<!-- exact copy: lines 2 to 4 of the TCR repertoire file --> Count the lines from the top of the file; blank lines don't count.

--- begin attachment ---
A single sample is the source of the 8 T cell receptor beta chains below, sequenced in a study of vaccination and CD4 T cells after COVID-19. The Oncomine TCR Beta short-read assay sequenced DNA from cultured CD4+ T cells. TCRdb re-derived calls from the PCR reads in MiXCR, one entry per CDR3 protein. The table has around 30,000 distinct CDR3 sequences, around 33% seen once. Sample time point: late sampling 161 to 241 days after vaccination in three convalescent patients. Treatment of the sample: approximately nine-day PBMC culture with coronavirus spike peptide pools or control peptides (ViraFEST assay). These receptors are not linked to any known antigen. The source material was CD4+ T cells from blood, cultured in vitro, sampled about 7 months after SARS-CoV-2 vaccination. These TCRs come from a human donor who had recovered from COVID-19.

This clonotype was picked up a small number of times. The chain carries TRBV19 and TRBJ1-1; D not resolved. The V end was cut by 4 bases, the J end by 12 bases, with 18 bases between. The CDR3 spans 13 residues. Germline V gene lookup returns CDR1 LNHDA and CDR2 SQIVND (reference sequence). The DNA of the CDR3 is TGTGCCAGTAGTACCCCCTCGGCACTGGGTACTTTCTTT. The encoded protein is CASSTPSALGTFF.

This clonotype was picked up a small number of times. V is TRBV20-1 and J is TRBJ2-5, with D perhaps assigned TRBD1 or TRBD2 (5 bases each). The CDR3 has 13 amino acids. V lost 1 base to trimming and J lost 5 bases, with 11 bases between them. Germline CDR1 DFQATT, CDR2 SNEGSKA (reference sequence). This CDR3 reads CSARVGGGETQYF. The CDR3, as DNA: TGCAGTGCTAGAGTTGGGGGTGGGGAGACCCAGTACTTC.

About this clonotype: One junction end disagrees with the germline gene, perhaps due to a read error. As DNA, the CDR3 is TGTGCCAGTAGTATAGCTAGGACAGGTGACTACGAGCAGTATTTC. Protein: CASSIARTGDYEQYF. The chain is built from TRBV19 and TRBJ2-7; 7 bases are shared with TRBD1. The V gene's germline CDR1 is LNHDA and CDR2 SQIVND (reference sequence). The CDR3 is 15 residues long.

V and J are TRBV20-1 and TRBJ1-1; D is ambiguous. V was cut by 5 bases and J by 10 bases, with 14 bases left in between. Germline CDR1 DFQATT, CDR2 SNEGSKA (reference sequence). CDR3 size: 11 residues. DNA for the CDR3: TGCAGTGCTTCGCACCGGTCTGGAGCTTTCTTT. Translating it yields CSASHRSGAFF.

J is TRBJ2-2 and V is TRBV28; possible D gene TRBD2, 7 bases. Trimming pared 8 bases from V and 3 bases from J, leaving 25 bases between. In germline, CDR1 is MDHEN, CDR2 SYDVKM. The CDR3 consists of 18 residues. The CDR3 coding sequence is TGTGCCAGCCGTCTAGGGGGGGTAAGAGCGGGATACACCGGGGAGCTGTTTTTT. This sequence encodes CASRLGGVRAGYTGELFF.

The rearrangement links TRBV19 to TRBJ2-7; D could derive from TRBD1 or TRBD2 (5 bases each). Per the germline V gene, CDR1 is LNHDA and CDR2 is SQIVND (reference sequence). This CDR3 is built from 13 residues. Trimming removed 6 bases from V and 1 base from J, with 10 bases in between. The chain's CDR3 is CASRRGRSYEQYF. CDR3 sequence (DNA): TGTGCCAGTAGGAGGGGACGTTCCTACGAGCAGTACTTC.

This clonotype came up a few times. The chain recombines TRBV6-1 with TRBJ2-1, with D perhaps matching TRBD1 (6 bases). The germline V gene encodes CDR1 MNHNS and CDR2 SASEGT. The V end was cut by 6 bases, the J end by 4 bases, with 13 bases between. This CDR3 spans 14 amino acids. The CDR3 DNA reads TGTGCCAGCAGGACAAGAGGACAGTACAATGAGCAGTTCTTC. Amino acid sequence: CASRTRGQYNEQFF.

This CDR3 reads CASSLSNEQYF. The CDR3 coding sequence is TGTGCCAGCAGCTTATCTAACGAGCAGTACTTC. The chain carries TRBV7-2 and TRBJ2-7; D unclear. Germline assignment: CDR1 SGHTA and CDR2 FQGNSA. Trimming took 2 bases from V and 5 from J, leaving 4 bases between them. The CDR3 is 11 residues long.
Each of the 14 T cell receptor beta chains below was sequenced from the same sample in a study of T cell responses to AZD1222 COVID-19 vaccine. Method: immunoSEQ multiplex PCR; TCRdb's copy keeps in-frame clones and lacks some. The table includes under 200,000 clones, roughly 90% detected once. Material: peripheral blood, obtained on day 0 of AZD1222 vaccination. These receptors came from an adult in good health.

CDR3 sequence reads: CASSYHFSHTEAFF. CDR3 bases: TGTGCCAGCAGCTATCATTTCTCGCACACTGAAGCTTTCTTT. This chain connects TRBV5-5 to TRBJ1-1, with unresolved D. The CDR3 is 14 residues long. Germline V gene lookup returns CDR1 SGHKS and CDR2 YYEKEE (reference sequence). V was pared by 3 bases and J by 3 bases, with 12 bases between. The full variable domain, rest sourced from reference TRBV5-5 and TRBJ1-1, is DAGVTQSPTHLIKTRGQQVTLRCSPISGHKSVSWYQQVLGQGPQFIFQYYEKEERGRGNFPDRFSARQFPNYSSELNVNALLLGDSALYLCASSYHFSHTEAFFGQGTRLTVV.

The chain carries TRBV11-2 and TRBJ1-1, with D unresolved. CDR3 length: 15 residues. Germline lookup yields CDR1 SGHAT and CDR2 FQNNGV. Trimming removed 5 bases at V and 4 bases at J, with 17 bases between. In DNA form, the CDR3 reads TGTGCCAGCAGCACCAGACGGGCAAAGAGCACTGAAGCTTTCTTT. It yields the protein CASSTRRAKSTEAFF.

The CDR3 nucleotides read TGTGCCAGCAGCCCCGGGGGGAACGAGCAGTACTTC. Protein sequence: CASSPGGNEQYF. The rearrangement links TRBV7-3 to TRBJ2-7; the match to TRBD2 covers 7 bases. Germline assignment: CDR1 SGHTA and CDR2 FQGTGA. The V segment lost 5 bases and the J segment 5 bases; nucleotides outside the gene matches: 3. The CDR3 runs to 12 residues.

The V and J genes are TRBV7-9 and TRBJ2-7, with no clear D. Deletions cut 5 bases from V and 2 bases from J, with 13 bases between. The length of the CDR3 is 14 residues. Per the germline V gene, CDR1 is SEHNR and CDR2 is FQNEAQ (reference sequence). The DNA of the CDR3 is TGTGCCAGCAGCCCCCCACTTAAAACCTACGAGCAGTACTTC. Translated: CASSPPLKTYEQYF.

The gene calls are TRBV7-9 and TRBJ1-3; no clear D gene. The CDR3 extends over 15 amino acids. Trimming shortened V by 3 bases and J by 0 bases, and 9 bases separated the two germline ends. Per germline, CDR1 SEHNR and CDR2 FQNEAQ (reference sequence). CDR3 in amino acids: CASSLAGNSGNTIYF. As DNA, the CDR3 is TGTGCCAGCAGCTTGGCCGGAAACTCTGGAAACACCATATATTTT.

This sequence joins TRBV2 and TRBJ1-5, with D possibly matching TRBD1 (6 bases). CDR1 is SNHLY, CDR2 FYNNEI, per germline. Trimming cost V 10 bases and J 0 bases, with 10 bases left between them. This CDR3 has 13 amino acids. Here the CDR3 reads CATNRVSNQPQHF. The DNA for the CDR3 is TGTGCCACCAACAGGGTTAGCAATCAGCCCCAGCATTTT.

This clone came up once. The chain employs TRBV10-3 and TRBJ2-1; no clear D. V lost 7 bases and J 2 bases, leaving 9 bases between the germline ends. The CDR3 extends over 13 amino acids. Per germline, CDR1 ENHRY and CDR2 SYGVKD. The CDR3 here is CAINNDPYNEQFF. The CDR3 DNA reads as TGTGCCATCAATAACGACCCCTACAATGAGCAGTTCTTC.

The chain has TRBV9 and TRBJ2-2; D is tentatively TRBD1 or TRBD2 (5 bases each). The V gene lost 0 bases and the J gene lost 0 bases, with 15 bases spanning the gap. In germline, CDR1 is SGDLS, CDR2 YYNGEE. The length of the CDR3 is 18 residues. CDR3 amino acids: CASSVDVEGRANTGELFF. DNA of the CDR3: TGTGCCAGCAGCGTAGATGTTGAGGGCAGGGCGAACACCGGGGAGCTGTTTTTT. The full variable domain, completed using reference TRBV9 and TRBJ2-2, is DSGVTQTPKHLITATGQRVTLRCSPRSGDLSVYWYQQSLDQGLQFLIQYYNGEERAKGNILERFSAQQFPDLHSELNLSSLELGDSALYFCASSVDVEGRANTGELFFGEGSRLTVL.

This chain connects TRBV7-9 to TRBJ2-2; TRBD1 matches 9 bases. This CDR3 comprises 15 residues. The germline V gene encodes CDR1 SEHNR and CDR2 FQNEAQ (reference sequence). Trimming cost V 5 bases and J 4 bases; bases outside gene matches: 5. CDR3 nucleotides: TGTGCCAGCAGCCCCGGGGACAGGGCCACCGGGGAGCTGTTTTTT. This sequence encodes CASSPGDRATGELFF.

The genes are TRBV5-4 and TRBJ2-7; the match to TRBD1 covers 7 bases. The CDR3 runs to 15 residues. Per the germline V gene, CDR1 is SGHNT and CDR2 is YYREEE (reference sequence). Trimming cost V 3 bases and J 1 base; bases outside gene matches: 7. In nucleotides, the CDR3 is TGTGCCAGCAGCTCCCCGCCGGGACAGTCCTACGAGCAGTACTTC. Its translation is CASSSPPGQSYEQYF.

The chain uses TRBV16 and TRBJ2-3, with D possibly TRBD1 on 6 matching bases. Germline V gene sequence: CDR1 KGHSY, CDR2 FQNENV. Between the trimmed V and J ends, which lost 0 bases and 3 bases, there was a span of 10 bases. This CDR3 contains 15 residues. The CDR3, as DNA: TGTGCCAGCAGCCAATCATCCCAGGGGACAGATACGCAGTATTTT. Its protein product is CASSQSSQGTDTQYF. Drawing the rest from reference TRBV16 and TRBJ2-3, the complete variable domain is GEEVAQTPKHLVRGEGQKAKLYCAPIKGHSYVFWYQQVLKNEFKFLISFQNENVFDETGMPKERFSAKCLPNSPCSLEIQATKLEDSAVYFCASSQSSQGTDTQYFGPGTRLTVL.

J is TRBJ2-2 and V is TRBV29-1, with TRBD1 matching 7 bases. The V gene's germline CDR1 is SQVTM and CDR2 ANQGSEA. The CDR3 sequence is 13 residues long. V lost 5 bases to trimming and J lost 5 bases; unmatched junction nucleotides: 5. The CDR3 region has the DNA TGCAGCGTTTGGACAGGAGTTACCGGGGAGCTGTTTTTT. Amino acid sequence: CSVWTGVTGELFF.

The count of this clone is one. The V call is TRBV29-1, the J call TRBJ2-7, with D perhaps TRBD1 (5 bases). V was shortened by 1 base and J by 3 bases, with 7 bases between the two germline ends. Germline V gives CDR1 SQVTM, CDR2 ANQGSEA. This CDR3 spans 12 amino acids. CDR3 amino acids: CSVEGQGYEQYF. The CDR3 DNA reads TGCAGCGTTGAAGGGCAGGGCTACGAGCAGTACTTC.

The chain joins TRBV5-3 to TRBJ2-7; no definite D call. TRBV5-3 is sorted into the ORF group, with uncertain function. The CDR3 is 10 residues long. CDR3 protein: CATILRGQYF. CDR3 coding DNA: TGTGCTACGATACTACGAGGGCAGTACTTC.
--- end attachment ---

This clonotype was picked up a small number of times. The chain carries TRBV19 and TRBJ1-1; D not resolved. The V end was cut by 4 bases, the J end by 12 bases, with 18 bases between. The CDR3 spans 13 residues. Germline V gene lookup returns CDR1 LNHDA and CDR2 SQIVND (reference sequence). The DNA of the CDR3 is TGTGCCAGTAGTACCCCCTCGGCACTGGGTACTTTCTTT. The encoded protein is CASSTPSALGTFF.

This clonotype was picked up a small number of times. V is TRBV20-1 and J is TRBJ2-5, with D perhaps assigned TRBD1 or TRBD2 (5 bases each). The CDR3 has 13 amino acids. V lost 1 base to trimming and J lost 5 bases, with 11 bases between them. Germline CDR1 DFQATT, CDR2 SNEGSKA (reference sequence). This CDR3 reads CSARVGGGETQYF. The CDR3, as DNA: TGCAGTGCTAGAGTTGGGGGTGGGGAGACCCAGTACTTC.

About this clonotype: One junction end disagrees with the germline gene, perhaps due to a read error. As DNA, the CDR3 is TGTGCCAGTAGTATAGCTAGGACAGGTGACTACGAGCAGTATTTC. Protein: CASSIARTGDYEQYF. The chain is built from TRBV19 and TRBJ2-7; 7 bases are shared with TRBD1. The V gene's germline CDR1 is LNHDA and CDR2 SQIVND (reference sequence). The CDR3 is 15 residues long.